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How to clear weeds for veg

So...I want to start a no dig veg patch down the side of the house.

Problem is, for three years since we've moved in, we've left this area go completely wild, so it's now covered with wild flowers, long grass, thistles and all manner of towering weeds that I have no idea how to identify.

So, I need to know not only what the best way is to clear the front part of this area so I can use it for veg....but also what can I do to stop weeds etc from the woodland to the side and also from further back in the picture, from spreading back into my newly cleared area. Will I need some kind of perimeter of stones/ wood clippings etc? A perimeter path is always a decent idea I guess, then maintain a good few feet around it and make sure it's freshly mown?

Any experience with areas this badly overgrown? 

Posts

  • ObelixxObelixx Vendée, Western FrancePosts: 27,587
    Strim or scythe weeds down to ground level and then either leave them in place or start a decent compost heap.   If you're in a hurry, cover the entire area with a layer of cardboard - no plastic ties or tape and all metal staples removed.   This will cut light but allow rain to penetrate.   Pile up some top soil or well-rotted compost and plant into that.   There's still time to plant courgettes, some brassicas, strawberries and so on.

    If you have more time, use a sheet of black plastic to block the light and leave it till early spring next year.   Then build some raised beds, line the base with cardboard and add topsoil or compost and start planting.

    Go to the library and get a book on No Dig for more detailed info.  Look for books by Charles Dowding.
    "We don't stop playing because we grow old; we grow old because we stop playing." - George Bernard Shaw
  • Obelixx said:
    Strim or scythe weeds down to ground level and then either leave them in place or start a decent compost heap.   If you're in a hurry, cover the entire area with a layer of cardboard - no plastic ties or tape and all metal staples removed.   This will cut light but allow rain to penetrate.   Pile up some top soil or well-rotted compost and plant into that.   There's still time to plant courgettes, some brassicas, strawberries and so on.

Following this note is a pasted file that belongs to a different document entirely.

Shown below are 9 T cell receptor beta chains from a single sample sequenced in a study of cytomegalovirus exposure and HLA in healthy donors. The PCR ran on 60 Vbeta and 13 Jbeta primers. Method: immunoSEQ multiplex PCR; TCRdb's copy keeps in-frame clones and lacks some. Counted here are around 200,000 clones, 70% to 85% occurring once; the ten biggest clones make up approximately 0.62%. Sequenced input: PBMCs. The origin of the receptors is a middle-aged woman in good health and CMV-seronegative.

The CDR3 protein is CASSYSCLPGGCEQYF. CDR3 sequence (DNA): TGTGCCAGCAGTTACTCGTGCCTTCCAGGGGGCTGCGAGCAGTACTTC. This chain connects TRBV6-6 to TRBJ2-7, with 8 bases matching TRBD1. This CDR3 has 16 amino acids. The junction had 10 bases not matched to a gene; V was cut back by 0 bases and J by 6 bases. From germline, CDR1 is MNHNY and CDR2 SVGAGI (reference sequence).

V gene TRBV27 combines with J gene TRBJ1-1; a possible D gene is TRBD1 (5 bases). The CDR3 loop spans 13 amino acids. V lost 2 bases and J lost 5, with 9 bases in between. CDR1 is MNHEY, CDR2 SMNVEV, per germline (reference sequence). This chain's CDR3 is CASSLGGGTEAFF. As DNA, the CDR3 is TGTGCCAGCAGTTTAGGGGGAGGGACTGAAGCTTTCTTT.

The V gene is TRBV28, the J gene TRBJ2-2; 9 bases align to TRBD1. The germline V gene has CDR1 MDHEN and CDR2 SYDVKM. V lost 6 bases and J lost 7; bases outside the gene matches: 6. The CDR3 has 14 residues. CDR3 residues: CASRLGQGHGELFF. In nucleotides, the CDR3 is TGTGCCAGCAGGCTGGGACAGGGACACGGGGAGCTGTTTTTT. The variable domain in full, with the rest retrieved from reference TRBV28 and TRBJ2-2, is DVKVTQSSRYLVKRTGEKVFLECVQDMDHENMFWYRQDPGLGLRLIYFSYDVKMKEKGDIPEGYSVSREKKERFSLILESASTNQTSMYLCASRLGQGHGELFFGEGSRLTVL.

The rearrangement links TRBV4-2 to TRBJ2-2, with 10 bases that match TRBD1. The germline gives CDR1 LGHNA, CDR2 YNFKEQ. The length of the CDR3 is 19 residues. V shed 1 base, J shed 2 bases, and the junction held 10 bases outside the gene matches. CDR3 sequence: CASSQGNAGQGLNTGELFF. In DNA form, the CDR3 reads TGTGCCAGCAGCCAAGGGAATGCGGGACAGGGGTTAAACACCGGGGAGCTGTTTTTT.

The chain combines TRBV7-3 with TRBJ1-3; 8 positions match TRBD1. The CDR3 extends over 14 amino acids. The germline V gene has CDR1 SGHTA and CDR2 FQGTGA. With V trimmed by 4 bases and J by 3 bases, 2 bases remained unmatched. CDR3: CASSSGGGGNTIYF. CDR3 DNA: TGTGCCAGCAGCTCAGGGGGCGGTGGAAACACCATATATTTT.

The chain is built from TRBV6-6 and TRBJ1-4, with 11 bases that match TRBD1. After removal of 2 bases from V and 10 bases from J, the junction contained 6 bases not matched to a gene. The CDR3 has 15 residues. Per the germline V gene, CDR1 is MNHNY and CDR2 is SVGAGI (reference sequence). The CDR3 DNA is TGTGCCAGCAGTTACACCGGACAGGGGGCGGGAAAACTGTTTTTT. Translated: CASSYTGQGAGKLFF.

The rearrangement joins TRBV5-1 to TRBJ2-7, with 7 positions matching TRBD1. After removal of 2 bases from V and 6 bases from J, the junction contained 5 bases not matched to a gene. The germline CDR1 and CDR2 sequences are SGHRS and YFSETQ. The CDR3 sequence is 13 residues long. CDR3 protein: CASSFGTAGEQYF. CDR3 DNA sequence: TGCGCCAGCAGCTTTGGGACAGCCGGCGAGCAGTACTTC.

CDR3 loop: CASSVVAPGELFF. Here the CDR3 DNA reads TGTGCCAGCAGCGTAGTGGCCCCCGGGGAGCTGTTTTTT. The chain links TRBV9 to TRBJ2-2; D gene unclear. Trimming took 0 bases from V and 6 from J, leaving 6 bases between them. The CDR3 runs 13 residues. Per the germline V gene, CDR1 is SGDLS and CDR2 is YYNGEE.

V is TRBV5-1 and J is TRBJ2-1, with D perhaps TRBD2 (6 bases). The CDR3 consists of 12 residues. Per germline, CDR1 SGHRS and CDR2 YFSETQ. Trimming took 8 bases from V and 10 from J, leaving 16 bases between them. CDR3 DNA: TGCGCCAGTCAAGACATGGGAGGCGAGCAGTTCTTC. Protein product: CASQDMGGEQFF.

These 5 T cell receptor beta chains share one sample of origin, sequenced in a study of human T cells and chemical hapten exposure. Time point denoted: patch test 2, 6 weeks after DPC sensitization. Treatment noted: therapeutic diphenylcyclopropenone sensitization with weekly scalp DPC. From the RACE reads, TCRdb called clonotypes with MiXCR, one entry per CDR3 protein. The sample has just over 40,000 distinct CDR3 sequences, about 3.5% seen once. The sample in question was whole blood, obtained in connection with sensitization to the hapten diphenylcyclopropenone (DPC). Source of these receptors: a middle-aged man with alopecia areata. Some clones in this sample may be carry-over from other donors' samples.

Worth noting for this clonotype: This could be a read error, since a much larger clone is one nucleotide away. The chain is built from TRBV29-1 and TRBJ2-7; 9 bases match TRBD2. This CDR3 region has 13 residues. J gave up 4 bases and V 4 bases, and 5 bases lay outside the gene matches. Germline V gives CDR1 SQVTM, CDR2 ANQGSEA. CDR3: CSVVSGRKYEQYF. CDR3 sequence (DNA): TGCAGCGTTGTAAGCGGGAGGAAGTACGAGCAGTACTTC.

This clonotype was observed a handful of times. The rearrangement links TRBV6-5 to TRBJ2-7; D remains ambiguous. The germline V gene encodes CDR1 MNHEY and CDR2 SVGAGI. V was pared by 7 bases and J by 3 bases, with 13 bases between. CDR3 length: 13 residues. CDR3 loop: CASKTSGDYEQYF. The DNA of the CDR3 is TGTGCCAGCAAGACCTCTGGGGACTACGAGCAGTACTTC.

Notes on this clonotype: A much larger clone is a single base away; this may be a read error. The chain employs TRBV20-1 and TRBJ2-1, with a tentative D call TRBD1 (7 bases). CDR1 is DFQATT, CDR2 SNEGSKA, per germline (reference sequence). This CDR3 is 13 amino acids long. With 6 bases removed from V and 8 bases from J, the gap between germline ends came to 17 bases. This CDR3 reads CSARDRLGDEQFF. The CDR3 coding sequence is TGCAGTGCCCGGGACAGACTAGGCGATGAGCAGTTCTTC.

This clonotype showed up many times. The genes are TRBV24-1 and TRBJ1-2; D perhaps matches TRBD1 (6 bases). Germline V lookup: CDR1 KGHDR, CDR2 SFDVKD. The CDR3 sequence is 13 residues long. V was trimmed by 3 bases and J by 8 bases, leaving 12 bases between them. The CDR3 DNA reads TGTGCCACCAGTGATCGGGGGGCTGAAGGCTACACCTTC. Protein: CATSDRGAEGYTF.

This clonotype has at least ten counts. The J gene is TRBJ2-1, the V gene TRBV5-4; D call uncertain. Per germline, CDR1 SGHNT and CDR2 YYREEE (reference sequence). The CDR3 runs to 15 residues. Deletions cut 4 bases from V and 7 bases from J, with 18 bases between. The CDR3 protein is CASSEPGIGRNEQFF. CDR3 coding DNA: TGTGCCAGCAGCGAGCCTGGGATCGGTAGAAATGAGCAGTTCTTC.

If you have more time, use a sheet of black plastic to block the light and leave it till early spring next year.   Then build some raised beds, line the base with cardboard and add topsoil or compost and start planting.

    Go to the library and get a book on No Dig for more detailed info.  Look for books by Charles Dowding.
    Thanks, @Obelixx !!

    I'd prefer the best option for minimizing having to fight weeds in the future, so I'm guessing that would be the black plastic jobs rather than the cardboard and soil ontop tonstart straight away? 
  • ObelixxObelixx Vendée, Western FrancePosts: 27,587
    Not necessarily.  Some roots like thistles, nettles and bindweed are really persistent and will survive months under plastic or just head sideways in my experience.  If you cover with cardboard and make raised beds you'll be able to get planting faster and they'll be easy to spot if and when they re-emerge and easy to pull or fork out.   the cardbraord will break down eventually and add to the soil.  The plastic won't.

    Do some research online or at the library and see what Charles Dowding says.  It'll save time in the end.
    "We don't stop playing because we grow old; we grow old because we stop playing." - George Bernard Shaw
  • Hampshire_HogHampshire_Hog Hampshire Coast 100m from the seaPosts: 1,089
    edited June 2019
    A no dig system can be expensive to get started unless you have access to lots of free manure and top soil you need at least four to six inches on top of the cardboard or old newspapers these need to laid overlapping two or three inches with no gaps to ensure the weeds don't push through.

    You don't have to build sides you can just lay the stuff down. For paths I would use weed suppressing membrane and wood chips if you can find a local tree surgeon they are usually quite happy to supply the wood chips for a small fee or even free.

    Just one other thing is the land actually yours? as it seems to go on for miles and are you sure your allowed to cultivate it and that its not a public right of way? only could be an expensive project if you find out a year or so down the line it's not your's 🐗

    "You don't stop gardening because you get old, you get old because you stop gardening." - The Hampshire Hog
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